It’s been a banner year for resurgent gaming company Nintendo, thanks to their megahit Nintendo Switch gaming console. Forbes says the company has sold over ten million of the innovative gaming systems in just nine months, or just a bit more than a million a month or about 36,000 per day. We here at DT love the Switch and voted it as our tech Product of the Year for a lot of good reasons, so we’re not surprised by the sales figures.
But, if you’re hoping to score a Nintendo Switch system in time for the holidays, better get to shopping. It’s still in stock or close to it on most major websites, but the window is closing fast, so better make your move sooner than later.
A long, long way from Bondi Blue
If the Switch isn’t your thing, maybe Apple’s new flagship iMac is. Better known as the Apple iMac Pro, it looks like you may be able to sneak one under the tree – or just right onto your desk – before the holidays. Apple has updated the iMac Pro portion of their site to show that the new iMac Pro will be available on Thursday, although exactly how many they‘ve got boxed up and ready to ship is unknown.
In case you had any illusions the iMac Pro is going to be cheap, let us assure you: it won’t be. The top-of-the-line iMac starts at $4,999 and will quickly spool up from there according to how you spec it out with RAM, hard drives, GPUs and processor options. The best chip you can drop in is an 18-core Intel Xeon CPU that will likely add a few grand to the price, although Apple has yet to put the buy button and options list on the page. We’ll know more on Thursday.
Needle in a solar system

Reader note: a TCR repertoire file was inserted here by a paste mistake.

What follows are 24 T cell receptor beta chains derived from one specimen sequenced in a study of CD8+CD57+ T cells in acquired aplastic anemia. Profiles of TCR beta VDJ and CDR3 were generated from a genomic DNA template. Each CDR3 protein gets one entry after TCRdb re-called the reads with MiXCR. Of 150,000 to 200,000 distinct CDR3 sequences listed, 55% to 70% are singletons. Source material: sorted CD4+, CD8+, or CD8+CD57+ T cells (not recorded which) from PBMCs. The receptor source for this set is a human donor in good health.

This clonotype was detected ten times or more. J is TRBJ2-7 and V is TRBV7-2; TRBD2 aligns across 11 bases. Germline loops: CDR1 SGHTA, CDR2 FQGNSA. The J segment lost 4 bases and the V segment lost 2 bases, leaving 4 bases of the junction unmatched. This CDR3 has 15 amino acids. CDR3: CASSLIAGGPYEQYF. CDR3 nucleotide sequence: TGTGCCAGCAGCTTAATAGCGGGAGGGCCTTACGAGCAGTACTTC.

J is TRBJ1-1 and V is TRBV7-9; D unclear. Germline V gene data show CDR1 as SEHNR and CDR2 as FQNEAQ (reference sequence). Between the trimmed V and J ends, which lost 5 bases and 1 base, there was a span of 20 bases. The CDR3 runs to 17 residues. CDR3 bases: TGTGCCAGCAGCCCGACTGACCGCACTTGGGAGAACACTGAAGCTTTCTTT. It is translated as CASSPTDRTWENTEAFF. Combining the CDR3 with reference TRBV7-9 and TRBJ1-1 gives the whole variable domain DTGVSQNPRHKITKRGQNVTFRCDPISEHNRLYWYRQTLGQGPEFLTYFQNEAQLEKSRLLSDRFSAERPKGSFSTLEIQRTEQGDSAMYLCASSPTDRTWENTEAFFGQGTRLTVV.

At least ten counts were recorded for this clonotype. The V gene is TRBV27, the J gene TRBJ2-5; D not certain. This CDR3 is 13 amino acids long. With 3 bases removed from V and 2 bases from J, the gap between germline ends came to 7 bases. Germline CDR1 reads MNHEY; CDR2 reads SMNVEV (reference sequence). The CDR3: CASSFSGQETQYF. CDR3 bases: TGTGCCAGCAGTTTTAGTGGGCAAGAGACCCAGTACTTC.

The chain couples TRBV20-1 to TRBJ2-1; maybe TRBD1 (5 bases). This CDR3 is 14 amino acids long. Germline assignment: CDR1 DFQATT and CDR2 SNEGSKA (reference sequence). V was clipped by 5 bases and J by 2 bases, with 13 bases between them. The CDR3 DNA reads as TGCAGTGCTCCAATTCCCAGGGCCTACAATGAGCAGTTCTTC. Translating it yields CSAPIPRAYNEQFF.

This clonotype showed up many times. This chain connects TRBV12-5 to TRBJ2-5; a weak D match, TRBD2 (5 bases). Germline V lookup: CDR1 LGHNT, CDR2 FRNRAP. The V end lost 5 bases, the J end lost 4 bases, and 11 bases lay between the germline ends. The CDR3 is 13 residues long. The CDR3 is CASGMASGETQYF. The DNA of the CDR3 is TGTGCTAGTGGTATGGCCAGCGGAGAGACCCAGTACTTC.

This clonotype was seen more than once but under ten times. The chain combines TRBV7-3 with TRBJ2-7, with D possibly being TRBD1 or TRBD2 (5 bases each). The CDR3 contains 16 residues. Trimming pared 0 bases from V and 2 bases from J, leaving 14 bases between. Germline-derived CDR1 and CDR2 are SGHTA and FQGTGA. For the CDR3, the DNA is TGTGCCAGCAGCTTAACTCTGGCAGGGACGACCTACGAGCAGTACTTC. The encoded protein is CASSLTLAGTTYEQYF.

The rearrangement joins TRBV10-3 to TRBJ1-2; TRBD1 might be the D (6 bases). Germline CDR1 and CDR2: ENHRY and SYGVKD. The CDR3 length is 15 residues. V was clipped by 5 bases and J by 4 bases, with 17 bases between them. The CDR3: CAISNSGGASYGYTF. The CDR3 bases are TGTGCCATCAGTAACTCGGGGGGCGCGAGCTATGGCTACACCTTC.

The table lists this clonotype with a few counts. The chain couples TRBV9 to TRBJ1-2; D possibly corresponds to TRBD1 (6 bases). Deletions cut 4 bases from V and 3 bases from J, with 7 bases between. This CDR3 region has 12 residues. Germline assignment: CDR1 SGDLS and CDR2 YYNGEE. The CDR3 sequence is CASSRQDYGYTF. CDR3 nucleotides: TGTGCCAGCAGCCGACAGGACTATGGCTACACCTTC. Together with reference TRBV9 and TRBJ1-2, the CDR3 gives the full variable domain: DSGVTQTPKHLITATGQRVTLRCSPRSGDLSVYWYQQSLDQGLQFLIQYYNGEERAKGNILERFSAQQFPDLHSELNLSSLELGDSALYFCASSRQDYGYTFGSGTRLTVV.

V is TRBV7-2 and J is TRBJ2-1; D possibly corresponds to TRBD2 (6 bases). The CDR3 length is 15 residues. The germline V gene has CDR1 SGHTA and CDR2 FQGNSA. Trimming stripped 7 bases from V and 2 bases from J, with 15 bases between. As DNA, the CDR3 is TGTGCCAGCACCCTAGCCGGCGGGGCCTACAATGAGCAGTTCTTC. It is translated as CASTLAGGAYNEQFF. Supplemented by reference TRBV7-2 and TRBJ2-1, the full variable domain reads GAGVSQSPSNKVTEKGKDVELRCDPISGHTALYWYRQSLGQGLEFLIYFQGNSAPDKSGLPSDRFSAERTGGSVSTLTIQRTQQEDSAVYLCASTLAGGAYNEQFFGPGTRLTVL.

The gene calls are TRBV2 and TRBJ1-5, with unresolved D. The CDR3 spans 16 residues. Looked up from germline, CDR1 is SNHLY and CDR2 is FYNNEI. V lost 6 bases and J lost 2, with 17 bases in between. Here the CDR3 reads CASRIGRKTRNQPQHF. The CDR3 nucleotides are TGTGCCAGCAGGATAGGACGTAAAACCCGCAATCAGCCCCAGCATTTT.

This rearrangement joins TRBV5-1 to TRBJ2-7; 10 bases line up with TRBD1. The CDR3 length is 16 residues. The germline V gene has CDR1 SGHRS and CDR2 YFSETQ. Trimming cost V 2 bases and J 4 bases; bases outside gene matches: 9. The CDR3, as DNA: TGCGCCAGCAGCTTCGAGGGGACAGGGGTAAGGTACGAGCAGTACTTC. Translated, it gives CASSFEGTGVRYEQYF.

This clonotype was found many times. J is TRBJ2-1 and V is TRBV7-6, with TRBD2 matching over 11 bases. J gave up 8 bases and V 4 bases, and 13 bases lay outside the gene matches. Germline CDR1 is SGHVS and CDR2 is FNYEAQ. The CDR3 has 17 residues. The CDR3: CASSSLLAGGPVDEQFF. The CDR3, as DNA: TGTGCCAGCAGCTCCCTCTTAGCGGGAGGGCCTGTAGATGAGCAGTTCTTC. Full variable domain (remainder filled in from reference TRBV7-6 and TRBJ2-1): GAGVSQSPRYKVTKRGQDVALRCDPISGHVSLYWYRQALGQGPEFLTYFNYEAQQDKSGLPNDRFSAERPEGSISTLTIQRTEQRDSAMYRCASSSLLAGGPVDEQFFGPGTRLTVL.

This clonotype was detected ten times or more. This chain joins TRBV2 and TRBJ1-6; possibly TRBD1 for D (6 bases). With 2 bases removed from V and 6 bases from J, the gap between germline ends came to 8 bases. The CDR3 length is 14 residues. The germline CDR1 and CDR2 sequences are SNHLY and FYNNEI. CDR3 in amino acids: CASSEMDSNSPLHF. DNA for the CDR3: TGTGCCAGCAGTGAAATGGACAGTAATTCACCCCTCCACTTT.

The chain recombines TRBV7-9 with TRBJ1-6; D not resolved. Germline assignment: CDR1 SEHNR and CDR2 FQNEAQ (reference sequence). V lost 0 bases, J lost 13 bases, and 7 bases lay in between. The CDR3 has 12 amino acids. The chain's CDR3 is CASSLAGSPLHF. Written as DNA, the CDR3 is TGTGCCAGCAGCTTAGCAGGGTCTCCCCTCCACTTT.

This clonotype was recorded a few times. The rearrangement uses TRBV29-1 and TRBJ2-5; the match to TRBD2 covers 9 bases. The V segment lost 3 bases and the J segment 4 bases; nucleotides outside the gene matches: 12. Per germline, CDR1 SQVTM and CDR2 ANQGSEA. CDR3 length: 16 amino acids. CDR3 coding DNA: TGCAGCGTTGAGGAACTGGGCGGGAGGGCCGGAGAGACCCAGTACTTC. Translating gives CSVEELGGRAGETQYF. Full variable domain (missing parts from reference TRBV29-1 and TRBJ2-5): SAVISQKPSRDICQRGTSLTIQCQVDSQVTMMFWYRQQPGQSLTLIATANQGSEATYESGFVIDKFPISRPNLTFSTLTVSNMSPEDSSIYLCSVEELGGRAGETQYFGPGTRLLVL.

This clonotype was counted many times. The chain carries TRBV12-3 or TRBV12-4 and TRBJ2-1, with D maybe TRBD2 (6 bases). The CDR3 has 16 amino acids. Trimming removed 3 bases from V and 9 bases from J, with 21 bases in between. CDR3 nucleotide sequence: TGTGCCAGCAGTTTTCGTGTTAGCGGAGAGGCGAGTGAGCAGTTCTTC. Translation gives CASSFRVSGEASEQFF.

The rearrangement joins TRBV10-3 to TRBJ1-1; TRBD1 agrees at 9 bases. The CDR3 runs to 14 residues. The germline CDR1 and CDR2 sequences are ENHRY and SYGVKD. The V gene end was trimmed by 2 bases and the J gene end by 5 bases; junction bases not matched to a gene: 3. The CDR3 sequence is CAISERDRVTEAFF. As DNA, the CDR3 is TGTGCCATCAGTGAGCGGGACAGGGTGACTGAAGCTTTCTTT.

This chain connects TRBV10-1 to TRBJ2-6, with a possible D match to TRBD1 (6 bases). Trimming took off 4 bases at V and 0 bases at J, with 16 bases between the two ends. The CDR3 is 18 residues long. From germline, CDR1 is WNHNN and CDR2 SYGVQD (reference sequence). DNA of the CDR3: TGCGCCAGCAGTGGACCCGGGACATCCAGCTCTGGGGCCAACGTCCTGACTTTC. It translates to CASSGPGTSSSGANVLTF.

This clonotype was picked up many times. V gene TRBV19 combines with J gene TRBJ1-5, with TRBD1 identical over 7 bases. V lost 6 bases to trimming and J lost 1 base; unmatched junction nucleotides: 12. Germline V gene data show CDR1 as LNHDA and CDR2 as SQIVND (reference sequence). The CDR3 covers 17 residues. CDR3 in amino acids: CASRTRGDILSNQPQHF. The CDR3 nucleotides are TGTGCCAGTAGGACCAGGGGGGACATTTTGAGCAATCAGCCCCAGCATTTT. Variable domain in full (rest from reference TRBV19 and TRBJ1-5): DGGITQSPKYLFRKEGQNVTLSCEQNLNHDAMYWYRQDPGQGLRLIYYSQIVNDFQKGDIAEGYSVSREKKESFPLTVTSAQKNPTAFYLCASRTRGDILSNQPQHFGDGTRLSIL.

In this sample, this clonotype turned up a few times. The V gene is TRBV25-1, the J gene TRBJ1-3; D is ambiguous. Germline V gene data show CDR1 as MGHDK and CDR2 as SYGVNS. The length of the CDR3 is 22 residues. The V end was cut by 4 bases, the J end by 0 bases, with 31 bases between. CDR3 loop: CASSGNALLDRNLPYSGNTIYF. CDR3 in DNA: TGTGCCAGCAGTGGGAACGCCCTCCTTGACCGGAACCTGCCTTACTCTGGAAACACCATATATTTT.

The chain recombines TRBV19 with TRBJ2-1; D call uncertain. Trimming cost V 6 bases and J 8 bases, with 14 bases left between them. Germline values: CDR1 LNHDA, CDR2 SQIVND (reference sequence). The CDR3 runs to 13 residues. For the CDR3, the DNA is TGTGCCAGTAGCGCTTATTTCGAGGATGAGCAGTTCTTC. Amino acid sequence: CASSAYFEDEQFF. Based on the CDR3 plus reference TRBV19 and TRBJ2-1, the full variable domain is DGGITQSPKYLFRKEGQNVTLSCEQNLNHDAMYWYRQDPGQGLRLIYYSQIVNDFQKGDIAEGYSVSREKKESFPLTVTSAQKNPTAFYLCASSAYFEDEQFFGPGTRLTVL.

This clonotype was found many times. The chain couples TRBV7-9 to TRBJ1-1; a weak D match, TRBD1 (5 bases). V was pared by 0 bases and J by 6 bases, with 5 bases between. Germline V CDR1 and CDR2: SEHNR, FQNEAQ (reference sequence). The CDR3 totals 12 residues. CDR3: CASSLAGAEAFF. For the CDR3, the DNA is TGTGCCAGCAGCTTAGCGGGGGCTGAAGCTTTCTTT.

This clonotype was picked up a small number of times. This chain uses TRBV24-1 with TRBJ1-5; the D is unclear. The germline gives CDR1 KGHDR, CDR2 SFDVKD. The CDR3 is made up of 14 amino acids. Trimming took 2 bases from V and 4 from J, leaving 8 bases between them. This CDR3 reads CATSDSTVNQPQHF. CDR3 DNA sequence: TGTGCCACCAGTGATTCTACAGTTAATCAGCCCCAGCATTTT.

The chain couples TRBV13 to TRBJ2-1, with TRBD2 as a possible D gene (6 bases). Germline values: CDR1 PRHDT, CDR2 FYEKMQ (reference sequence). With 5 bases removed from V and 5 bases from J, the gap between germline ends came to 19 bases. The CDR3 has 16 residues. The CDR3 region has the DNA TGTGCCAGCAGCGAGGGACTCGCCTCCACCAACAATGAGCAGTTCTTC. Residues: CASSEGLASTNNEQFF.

Remember that “asteroid” that come looping into the Terran star system (that would be ours) back in October from parts unknown, only to make a turn and head out of our system at a robust 85,000 miles an hour? Scientists took as good a look as they could while it flew by, and discovered some interesting properties. For one, the shape is very odd, even more than they first thought: it may be about 2,000 feet long and only about 80 feet wide.
Also, it didn’t have a “tail” of debris as it flew past the Sun near the close-in orbit of Mercury, so scientists think it’s a solid object, not an amalgamation of loose stuff like a comet. What could it be? Those questions unsurprisingly have the attention of an ET hunter group, who are going to point a very large telescope at it for a prolonged listening session, just in case it’s not quite what it seems.
Scientific American says the Breakthrough Initiatives project, which is similar but more broadly focused – and much better funded – than SETI, is funding the 10-hour eavesdropping session, which will listen for any radio signals coming from the object, which is already halfway to Jupiter orbit. They’ll turn on the microphones tomorrow at about 1pm.
We’ve got more news on our Facebook page and YouTube channel, and be sure to tune in to this week’s DT podcasts: Trends with Benefits (general tech shenanigans) on Thursdays, and Between the Streams (movie and TV topics) every Friday.
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